Students pursuing health careers at Western Carolina University will soon have ample chance for hands-on learning right on campus if plans for a new medical office building on Little Savannah Road move forward as expected.
Nearly two-thirds of Jackson County voters who visited the polls last week said yes to a referendum question asking to raise the county’s sales tax by one-fourth of a cent. Education leaders are rejoicing at the outcome.
While Shining Rock Classical Academy students are already out of class enjoying their summer vacation, school leaders are busy assessing the charter’s first year and already planning for students’ return in August.
Haywood County School officials could be ousted from their central office by early spring 2017 to make way for an affordable housing project.
When the polls open June 7, Jackson County voters will have a choice to make — whether to OK a small sales tax increase to provide additional funding for Jackson County Public Schools and Southwestern Community College.
Kyle Ledford spent years working with at-risk youth and high school dropouts in the Haywood school system. Saving kids was his calling, but it always felt like he was not playing with a full deck.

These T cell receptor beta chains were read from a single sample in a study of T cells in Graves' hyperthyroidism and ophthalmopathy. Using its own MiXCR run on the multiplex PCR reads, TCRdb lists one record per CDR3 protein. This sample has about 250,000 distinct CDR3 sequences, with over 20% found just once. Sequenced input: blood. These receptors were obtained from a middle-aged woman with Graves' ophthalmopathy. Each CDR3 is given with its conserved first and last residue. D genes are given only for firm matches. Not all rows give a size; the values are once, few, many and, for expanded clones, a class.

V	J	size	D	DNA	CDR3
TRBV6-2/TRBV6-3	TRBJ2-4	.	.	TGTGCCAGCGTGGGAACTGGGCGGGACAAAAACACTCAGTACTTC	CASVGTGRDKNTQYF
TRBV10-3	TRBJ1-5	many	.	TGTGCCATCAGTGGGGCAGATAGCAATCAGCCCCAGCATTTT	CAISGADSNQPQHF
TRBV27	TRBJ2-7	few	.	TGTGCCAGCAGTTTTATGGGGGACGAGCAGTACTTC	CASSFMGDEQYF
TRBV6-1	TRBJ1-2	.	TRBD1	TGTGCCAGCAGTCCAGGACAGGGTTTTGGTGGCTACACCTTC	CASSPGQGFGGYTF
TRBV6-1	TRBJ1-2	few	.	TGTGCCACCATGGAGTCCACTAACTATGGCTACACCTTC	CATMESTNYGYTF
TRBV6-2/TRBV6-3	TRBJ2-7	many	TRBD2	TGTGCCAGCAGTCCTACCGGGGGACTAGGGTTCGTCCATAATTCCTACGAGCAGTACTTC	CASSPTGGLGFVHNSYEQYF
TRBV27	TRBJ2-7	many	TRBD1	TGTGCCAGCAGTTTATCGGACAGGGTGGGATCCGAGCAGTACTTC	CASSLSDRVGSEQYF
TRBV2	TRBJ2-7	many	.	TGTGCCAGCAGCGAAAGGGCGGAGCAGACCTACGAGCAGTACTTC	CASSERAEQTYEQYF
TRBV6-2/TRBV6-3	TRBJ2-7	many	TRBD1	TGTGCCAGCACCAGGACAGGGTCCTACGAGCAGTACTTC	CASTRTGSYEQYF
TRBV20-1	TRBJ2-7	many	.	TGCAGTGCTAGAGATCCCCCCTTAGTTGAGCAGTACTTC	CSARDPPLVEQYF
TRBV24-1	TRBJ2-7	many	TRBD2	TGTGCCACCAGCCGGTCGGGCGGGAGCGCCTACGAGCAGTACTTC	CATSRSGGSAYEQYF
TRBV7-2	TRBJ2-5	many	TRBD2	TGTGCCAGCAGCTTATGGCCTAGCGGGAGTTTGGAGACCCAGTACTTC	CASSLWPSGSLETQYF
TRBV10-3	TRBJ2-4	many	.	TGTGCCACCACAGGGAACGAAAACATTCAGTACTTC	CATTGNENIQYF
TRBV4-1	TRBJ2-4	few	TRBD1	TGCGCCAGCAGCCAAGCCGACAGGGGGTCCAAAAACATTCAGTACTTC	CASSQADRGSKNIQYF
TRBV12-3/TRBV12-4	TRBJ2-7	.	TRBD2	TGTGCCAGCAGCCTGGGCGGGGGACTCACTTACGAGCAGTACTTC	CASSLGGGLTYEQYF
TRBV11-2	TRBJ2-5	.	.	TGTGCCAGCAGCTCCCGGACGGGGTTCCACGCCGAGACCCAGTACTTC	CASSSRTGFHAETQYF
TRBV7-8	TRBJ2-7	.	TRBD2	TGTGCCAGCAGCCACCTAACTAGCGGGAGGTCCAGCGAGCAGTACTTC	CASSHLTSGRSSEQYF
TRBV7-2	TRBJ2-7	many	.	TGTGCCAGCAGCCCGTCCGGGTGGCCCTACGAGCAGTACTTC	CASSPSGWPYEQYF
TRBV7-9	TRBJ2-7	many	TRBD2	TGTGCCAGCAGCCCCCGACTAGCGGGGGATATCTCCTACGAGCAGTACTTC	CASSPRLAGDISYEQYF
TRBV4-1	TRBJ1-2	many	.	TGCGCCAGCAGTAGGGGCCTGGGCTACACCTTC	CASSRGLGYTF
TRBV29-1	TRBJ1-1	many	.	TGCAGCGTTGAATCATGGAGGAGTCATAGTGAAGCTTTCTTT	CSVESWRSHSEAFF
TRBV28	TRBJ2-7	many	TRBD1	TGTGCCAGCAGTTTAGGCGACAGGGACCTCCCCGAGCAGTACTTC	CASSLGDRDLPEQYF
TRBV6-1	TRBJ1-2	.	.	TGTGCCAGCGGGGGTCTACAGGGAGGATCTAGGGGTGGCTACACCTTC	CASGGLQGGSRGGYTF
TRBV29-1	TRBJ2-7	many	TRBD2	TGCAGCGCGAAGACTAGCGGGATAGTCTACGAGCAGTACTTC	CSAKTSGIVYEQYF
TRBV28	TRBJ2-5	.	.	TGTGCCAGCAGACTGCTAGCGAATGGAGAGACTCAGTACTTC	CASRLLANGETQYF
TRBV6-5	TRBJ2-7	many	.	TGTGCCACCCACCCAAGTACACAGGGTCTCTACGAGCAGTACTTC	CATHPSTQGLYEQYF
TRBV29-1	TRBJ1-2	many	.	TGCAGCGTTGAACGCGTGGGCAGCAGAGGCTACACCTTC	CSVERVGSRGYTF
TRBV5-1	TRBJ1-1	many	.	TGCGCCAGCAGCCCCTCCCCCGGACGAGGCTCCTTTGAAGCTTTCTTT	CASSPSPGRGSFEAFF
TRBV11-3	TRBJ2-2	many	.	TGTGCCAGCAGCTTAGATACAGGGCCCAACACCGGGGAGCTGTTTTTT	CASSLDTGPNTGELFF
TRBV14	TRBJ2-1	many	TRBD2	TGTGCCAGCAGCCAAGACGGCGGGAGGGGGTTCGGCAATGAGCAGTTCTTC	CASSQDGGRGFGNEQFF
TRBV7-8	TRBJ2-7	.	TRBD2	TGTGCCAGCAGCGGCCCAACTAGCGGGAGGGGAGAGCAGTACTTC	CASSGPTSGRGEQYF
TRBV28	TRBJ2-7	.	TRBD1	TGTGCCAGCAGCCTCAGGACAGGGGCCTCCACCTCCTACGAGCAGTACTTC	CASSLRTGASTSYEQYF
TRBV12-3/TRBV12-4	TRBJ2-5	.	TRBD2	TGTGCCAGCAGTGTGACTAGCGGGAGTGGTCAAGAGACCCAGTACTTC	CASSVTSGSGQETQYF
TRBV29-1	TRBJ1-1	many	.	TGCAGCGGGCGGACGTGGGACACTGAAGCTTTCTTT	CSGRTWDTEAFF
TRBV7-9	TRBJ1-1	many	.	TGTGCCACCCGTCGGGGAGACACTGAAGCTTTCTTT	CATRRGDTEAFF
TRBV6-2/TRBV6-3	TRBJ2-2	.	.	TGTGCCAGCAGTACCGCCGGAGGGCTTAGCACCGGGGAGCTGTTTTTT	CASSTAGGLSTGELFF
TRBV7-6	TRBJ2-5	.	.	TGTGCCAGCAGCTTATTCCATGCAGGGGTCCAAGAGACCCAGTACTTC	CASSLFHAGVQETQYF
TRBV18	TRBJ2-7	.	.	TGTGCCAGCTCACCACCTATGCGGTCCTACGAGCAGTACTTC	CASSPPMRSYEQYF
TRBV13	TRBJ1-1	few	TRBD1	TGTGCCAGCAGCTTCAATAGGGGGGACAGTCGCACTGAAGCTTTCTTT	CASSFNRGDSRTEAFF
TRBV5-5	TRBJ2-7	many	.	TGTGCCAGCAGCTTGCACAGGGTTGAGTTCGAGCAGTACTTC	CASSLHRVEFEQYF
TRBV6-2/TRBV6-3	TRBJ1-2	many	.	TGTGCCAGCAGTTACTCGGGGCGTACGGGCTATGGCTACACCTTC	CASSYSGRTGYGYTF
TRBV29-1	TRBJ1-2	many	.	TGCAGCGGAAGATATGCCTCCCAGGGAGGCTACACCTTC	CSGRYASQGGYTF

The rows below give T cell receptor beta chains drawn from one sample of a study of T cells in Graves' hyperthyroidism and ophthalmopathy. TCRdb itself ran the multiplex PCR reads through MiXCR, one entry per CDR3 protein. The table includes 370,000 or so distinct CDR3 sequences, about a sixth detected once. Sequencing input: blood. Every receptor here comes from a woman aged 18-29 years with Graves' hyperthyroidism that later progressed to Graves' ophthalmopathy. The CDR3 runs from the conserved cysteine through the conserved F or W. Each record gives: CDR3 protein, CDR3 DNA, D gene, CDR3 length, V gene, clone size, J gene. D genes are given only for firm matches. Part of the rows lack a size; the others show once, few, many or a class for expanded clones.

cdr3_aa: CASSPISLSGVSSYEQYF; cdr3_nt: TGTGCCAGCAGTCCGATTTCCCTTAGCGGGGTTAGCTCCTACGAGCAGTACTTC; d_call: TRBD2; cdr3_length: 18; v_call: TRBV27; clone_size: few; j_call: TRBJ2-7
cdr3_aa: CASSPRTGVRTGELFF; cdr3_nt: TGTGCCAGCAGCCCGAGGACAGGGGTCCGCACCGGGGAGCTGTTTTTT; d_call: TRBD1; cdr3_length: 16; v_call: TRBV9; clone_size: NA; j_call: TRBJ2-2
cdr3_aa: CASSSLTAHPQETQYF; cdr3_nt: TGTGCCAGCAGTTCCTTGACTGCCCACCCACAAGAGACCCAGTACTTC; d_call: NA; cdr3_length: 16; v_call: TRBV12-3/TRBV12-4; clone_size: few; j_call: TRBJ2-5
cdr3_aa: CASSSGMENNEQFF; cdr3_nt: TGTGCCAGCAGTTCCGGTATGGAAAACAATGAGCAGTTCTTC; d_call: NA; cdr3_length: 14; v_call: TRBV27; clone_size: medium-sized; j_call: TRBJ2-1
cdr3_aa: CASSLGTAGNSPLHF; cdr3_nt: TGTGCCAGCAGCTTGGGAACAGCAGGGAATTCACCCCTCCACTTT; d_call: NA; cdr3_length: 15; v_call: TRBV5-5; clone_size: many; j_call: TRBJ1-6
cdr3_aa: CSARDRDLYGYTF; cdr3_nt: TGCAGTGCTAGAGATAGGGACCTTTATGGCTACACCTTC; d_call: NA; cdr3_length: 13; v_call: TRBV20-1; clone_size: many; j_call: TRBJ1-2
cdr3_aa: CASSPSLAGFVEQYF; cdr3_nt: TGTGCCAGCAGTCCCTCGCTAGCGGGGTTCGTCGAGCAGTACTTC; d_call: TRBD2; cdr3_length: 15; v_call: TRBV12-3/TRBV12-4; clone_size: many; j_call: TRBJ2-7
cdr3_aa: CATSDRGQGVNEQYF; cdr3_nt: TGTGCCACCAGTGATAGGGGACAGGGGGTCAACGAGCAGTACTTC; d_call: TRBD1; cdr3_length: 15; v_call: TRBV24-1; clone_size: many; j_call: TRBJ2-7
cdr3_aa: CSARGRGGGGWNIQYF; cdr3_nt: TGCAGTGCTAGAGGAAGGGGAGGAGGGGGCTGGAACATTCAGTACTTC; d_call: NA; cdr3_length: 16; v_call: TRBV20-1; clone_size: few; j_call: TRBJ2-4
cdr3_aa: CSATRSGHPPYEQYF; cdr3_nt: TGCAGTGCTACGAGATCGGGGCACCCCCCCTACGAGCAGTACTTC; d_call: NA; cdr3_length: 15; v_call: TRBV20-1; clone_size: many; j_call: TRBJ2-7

“The problems these kids were having could not be addressed in and of itself by a school. We couldn’t do anything about getting them a job or providing childcare or getting them housing and clothing,” Ledford said. “I can teach kids all day long, but I can’t do anything about housing and I can’t do anything about food stamps and I can’t do anything about transportation. The school system can’t solve a societal problem. It takes the community.”
Despite wild success rescuing high school dropouts and turning their lives around, the Haywood Community Learning Center is on the brink of closing if a funding quandary isn’t solved soon.
If there’s one thing Kyle Ledford is good at, it’s pushing boulders uphill.
A lawsuit was filed this week against the Haywood County School Board alleges ulterior motives were at play for closing Central Elementary School and that school officials engaged in a concerted, secretive effort to keep the impending closure of the school off the public’s radar, ultimately violating state statutes.
When we reported that Mountain Discovery Charter School and Swain County commissioners were working together to hopefully build a gymnasium, the symbolism of that relatively small venture almost went unnoticed.
Mountain Discovery was founded 15 years ago by an independent-thinking and hard-working group of Swain parents who beat the odds and started a school during the era when there was a 100-school cap on charters in North Carolina. Its leaders did not win many friends among Swain’s public school supporters and from county commissioners who provide funding to the school system.